John Dunlop, engineer and energy consultant, is a 45-year pioneer of the renewable-energy movement in Minnesota. He also was the chairman of the recent national conference of the American Solar Energy Society (ASES) in Bloomington that drew 300 energy experts and others focused on “ramping up the use of renewable energy to attack the climate crisis.” Gregg Mast, a business veteran and CEO of Clean Energy Economy Minnesota, also addressed the conference. This conversation is edited from prepared remarks and an interview.
Q: John, what was the upshot of the conference?
A: Urgent action is needed using renewable energy to eliminate carbon emissions from electrical generation and transportation and new buildings … within just two decades. We need to ramp up production of renewable electricity immediately. That will require support from elected officials at the national, state and local level to provide guidance to transform our electric supply system.
Q: Any other challenges?
A: The biggest impediment to massive investments by businesses to increase the generation of renewable electricity was recently covered in the Star Tribune by [energy] reporter Mike Hughlett. We need to rapidly expand our ability to get electricity from where it will be generated to where we use it. We need transmission … to expand the generation of very low-cost electric power from wind and solar installations.
Q: Minnesota and Upper Midwest utilities will study how to bolster transmission networks to meet aggressive renewable-energy goals. They are focused on a safe, reliable, cost-effective electric grid as the system adds more carbon-free energy. What else, John?
A: I attended the celebration of Minnesota’s first wind energy “repowering” project near Lake Benton [this month]. NextEra Energy has removed 173 600-killowatt turbines on 50-meter towers that were installed in 1998 and will replace them with just 44 2.5 MW turbines on 90-meter towers. They will generate more electricity from the same generating capacity. We heard from NextEra, Xcel and county officials that further wind development in Lincoln and Lyon counties is inhibited because of transmission constraints. The challenge to quickly convert our entire electric system to no-carbon electricity is large. The business and job-creation opportunities are equally large.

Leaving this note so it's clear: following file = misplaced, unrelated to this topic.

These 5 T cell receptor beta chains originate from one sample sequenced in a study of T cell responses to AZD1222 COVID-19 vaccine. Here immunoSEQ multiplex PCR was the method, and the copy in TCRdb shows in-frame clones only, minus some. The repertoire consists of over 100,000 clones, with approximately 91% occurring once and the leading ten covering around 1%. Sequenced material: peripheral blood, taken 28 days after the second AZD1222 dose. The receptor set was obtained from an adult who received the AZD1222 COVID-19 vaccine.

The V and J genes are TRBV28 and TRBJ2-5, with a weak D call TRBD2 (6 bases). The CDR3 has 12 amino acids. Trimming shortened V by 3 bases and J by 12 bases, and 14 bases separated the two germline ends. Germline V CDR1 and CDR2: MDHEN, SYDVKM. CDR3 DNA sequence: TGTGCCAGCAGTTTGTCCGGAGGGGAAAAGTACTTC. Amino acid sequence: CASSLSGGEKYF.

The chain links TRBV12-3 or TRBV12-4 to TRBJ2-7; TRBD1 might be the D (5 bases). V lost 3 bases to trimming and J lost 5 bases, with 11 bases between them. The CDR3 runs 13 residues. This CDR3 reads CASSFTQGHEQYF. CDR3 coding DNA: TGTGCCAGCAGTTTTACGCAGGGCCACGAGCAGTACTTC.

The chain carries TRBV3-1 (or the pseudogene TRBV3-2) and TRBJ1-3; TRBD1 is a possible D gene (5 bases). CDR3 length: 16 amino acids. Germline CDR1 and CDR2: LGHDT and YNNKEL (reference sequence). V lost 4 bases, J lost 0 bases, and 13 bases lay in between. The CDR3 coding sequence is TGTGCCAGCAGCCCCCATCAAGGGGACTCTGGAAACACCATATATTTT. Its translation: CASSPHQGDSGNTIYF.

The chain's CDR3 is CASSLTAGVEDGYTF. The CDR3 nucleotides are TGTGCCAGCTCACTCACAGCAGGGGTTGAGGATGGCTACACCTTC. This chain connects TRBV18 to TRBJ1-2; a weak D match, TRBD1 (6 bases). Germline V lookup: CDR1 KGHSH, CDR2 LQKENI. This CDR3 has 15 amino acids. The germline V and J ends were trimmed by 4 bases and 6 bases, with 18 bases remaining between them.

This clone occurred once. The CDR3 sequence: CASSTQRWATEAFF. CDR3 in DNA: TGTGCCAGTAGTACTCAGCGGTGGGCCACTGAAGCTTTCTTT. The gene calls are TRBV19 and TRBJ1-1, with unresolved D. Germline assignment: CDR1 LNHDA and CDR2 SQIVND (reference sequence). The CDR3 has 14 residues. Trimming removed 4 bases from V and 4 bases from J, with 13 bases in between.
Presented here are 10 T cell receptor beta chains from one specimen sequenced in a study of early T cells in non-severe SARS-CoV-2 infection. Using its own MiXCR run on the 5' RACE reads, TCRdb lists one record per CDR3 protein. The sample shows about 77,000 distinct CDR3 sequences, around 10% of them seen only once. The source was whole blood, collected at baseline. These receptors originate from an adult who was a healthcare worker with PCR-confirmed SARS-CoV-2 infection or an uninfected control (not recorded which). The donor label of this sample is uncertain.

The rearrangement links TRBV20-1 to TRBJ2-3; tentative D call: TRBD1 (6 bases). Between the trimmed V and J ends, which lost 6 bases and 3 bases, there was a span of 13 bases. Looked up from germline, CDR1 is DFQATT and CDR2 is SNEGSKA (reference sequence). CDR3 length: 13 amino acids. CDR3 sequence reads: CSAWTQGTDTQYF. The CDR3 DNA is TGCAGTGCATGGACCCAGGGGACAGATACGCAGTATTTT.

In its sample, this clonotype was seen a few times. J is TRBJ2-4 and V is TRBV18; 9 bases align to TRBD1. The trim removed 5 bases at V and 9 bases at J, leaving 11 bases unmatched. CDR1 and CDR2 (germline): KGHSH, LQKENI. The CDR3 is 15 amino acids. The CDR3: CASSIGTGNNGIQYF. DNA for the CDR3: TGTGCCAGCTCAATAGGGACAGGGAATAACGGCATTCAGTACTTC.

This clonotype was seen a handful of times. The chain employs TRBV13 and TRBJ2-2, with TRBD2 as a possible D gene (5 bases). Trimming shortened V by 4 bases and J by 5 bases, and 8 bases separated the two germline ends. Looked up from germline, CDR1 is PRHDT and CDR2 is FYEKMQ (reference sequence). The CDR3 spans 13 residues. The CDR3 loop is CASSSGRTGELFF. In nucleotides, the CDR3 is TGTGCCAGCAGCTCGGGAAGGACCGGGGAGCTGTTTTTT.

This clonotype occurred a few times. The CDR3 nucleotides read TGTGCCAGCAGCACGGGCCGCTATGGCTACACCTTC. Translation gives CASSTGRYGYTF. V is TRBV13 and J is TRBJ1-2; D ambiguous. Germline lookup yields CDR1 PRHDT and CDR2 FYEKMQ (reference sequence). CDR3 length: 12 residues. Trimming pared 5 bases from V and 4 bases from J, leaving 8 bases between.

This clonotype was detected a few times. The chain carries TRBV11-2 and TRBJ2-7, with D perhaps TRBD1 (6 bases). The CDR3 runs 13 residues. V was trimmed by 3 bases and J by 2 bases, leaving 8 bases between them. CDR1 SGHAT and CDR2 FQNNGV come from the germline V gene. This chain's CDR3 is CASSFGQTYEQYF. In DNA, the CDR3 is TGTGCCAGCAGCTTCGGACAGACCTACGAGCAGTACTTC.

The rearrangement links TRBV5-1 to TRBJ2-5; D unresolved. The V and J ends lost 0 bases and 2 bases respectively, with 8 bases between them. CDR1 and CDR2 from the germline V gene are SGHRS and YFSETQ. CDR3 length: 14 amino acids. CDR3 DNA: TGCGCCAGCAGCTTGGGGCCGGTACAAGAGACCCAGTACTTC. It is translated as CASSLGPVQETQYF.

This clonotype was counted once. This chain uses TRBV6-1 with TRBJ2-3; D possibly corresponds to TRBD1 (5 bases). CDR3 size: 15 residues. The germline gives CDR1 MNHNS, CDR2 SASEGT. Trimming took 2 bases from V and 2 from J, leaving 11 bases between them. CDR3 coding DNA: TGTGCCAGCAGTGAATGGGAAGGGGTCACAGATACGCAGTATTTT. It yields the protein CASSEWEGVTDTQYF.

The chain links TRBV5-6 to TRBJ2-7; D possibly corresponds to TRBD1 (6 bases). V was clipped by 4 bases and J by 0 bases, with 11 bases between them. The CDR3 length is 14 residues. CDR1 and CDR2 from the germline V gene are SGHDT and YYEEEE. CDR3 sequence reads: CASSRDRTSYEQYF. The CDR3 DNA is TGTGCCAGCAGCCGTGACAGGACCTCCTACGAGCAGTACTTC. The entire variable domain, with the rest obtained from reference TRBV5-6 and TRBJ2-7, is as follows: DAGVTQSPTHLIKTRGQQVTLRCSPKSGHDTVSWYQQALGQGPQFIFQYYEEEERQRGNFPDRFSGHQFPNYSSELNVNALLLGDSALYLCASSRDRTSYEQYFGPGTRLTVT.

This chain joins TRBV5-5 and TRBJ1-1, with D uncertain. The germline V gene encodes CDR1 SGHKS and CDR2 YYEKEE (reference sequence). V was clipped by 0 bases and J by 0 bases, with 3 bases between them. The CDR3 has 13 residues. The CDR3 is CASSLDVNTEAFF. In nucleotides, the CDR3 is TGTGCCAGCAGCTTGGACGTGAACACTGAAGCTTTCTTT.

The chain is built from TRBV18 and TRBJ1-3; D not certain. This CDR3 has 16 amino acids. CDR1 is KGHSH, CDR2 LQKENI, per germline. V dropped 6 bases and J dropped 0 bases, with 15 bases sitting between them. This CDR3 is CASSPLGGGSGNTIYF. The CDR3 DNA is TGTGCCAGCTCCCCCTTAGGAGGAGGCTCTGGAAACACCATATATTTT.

Q: Did this come up at your conference?
A: At the ASES conference this month, James McCalley, an electrical engineering professor from Iowa State University [said] the U.S. needs a new, high-voltage direct current (DC) transmission network across the entire country in order to ship low-cost renewable electricity from resource-rich areas across the “seams” between the three electrically independent areas of the country: eastern, western and Texas. [Those seams] limit long-distance transport of power. A two-wire, 800 kV DC line carries 10 times the current that is transmitted by the typical three-wire 350 kV alternative current (AC) lines. DC lines have less “line loss” and do not generate pulsing electromagnetic fields. Further, DC lines are strung on narrow single poles with a small ground footprint, in contrast to the lattice towers on broad bases for AC lines.
Q: Gregg, you have pointed out that the cost of solar energy has dropped by 80% over the last decade and wind by about 65% since 2009. The state’s utilities are exceeding goals for renewable-energy use and cutting carbon emissions. Renewable-energy advocates want the solar industry to increase its share of electrical output from 2% to 10% over the next decade.
A: Addressing the climate challenge is simply smart business. Two-thirds of Fortune 100s and nearly half of Fortune 500s have energy-efficiency, renewable-energy or sustainability goals. Taking action reduces costs, mitigates business risks, and provides significant market opportunities for responding to consumer demand. As our energy system transforms to low and zero carbon, there are also tremendous opportunities for entrepreneurs and small businesses to bring innovative products and services to market.
Energy efficiency and clean energy has been an economic growth engine for our state. These jobs [should] increase over 7% next year. Increasingly, consumers want more clean energy as well as options over how energy is generated. Minnesota has been a hotbed for solar development. Growth opportunities include expanding access to community solar gardens, pairing solar with energy storage, and addressing demand for commercial and industrial solar.
Q: Gregg, What is needed from state government?
A: Having policy certainty is essential for our businesses to invest and grow in Minnesota. The Walz-Flanagan administration’s “One Minnesota Path to Clean Energy” is a long-term vision and policy proposal that provides a critical investment signal for our companies. Its passage this coming legislative session would provide Minnesota with a significant competitive advantage to attract more clean energy jobs and expand economic opportunities that will help our state thrive and prosper.